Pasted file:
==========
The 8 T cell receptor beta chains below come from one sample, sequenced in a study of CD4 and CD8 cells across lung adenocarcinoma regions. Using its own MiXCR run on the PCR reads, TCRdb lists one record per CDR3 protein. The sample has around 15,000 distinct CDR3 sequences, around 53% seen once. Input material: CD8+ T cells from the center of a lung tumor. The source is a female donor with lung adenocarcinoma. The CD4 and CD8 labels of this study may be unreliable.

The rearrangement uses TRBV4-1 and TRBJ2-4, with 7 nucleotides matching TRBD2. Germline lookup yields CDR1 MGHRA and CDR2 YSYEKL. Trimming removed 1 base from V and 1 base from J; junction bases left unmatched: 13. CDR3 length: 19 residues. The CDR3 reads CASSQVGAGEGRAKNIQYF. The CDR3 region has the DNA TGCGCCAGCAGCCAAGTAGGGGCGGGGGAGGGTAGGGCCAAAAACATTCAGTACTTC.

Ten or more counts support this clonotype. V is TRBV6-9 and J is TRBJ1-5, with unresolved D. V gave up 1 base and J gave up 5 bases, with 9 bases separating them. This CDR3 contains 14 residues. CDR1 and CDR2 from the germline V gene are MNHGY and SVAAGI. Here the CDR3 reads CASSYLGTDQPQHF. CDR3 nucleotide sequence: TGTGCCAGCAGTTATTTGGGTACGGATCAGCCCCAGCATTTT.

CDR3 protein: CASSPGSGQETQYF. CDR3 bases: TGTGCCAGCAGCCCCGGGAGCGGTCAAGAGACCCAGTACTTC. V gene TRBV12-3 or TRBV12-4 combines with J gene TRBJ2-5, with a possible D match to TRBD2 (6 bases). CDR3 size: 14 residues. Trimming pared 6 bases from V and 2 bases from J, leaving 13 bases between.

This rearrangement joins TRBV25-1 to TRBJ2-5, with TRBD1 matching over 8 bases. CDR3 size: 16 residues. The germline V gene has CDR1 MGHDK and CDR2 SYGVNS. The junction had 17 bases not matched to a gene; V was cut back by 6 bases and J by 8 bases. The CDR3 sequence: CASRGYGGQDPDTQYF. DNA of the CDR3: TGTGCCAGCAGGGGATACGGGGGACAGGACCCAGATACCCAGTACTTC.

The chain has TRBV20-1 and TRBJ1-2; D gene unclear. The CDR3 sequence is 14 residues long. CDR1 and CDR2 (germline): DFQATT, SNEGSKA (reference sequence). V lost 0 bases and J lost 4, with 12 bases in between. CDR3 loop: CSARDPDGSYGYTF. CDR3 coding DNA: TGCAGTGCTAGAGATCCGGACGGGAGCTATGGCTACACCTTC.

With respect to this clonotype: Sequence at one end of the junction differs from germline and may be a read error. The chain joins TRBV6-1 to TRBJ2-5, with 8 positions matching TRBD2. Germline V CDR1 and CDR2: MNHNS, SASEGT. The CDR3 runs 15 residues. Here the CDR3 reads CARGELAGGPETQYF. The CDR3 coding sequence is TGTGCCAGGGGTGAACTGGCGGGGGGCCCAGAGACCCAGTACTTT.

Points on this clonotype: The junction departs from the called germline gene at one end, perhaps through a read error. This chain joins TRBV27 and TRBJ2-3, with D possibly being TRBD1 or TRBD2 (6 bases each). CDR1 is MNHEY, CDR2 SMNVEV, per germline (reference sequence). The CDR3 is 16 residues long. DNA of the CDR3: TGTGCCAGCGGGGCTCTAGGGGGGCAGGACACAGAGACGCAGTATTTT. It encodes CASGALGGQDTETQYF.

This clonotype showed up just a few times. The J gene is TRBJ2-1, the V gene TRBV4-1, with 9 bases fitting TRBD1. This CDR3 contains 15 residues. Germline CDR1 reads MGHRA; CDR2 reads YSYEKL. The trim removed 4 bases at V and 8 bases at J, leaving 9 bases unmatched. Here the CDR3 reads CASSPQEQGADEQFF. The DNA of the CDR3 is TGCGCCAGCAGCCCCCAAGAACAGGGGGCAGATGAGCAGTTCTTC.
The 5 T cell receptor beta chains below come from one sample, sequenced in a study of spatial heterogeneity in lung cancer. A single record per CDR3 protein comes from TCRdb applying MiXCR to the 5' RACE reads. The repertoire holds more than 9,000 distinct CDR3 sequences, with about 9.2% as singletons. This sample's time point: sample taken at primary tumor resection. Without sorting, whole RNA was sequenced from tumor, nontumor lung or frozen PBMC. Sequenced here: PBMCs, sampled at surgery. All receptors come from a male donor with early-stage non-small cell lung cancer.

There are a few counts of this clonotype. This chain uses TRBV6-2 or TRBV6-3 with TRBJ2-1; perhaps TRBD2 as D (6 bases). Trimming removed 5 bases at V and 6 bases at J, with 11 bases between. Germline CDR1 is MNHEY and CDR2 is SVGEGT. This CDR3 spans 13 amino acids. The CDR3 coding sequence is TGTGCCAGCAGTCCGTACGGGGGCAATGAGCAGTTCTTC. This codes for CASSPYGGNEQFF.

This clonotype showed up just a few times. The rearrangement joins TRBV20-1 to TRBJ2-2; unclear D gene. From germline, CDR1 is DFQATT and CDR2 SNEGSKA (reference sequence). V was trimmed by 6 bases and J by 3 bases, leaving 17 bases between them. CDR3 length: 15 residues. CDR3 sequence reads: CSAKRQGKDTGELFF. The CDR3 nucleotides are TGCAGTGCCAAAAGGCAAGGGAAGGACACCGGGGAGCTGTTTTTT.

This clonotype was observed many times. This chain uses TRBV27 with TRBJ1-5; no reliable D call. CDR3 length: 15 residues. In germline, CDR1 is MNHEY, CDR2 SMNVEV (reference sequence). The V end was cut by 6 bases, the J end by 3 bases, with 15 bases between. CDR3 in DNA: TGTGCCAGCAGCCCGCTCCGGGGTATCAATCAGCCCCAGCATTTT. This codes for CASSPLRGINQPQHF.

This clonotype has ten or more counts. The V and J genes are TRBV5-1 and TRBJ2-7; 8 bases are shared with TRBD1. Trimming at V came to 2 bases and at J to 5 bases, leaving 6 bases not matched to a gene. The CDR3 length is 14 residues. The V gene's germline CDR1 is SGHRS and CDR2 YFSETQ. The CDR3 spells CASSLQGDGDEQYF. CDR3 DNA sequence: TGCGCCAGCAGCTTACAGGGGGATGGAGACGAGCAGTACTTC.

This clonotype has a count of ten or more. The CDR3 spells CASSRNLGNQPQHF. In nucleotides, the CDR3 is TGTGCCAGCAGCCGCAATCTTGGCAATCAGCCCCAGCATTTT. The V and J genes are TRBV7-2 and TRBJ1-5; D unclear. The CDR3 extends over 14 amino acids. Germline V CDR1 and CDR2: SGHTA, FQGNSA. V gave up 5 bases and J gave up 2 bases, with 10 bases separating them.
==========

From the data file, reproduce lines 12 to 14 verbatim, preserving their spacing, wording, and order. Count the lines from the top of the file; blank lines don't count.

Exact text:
This clonotype showed up just a few times. The rearrangement joins TRBV20-1 to TRBJ2-2; unclear D gene. From germline, CDR1 is DFQATT and CDR2 SNEGSKA (reference sequence). V was trimmed by 6 bases and J by 3 bases, leaving 17 bases between them. CDR3 length: 15 residues. CDR3 sequence reads: CSAKRQGKDTGELFF. The CDR3 nucleotides are TGCAGTGCCAAAAGGCAAGGGAAGGACACCGGGGAGCTGTTTTTT.

This clonotype was observed many times. This chain uses TRBV27 with TRBJ1-5; no reliable D call. CDR3 length: 15 residues. In germline, CDR1 is MNHEY, CDR2 SMNVEV (reference sequence). The V end was cut by 6 bases, the J end by 3 bases, with 15 bases between. CDR3 in DNA: TGTGCCAGCAGCCCGCTCCGGGGTATCAATCAGCCCCAGCATTTT. This codes for CASSPLRGINQPQHF.

This clonotype has ten or more counts. The V and J genes are TRBV5-1 and TRBJ2-7; 8 bases are shared with TRBD1. Trimming at V came to 2 bases and at J to 5 bases, leaving 6 bases not matched to a gene. The CDR3 length is 14 residues. The V gene's germline CDR1 is SGHRS and CDR2 YFSETQ. The CDR3 spells CASSLQGDGDEQYF. CDR3 DNA sequence: TGCGCCAGCAGCTTACAGGGGGATGGAGACGAGCAGTACTTC.